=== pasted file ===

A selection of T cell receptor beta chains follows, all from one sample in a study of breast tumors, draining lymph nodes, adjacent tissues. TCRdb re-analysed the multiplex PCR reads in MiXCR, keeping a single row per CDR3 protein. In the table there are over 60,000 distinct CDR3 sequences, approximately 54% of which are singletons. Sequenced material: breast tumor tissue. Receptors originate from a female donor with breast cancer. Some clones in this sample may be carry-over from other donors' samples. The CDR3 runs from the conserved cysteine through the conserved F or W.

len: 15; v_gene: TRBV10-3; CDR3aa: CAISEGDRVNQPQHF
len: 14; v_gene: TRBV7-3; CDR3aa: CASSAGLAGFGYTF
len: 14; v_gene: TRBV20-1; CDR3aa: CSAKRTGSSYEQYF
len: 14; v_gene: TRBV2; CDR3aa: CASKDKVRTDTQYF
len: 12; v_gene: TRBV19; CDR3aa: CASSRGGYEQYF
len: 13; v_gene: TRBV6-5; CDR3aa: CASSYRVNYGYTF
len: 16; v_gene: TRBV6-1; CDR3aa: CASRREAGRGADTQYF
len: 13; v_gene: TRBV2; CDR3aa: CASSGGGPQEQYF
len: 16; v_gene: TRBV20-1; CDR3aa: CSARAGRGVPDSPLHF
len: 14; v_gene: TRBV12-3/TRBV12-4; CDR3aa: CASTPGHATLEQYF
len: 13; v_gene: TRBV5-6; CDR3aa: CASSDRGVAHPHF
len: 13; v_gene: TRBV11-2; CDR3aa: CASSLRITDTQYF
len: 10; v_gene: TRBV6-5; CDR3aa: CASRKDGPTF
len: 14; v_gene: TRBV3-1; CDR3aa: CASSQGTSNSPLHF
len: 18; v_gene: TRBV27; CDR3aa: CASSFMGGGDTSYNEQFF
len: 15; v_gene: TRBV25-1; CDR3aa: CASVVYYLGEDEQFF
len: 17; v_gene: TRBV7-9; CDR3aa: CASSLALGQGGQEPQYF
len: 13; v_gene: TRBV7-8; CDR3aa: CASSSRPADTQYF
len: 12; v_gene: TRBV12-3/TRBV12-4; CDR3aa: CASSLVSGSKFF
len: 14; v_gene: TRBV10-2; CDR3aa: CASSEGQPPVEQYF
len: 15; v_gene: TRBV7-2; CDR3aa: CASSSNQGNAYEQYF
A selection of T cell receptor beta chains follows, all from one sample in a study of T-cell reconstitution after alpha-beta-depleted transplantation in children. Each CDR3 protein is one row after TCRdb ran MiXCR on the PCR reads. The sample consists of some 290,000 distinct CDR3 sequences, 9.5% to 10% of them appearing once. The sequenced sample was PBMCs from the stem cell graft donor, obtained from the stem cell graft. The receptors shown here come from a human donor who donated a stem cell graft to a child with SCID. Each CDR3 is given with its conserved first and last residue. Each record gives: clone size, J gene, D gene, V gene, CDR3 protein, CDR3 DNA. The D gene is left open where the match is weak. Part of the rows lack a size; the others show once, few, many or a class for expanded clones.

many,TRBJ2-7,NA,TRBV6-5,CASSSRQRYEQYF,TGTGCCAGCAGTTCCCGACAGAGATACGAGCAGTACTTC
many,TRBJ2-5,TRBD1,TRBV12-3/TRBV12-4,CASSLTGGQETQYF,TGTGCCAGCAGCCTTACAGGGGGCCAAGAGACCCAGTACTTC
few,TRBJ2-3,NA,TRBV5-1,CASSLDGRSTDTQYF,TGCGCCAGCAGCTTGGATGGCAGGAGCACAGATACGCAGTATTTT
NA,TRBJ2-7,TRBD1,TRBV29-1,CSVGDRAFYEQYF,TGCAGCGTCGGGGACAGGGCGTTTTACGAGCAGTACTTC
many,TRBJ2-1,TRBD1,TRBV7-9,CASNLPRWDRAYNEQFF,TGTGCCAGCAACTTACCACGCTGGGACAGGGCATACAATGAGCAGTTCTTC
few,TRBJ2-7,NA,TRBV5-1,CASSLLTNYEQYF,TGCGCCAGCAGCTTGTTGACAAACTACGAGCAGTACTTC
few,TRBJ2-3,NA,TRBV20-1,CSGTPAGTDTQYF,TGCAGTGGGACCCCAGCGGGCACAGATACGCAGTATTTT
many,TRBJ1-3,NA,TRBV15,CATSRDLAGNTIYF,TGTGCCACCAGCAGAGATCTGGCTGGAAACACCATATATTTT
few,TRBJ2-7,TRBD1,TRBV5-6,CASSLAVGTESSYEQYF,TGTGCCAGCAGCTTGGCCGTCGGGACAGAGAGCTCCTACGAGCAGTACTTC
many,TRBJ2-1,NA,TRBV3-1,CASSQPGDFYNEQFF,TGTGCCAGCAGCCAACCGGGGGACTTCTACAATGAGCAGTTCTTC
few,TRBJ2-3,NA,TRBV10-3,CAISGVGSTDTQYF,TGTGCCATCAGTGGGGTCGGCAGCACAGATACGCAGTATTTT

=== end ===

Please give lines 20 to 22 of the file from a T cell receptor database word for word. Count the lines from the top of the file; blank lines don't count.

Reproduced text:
len: 12; v_gene: TRBV12-3/TRBV12-4; CDR3aa: CASSLVSGSKFF
len: 14; v_gene: TRBV10-2; CDR3aa: CASSEGQPPVEQYF
len: 15; v_gene: TRBV7-2; CDR3aa: CASSSNQGNAYEQYF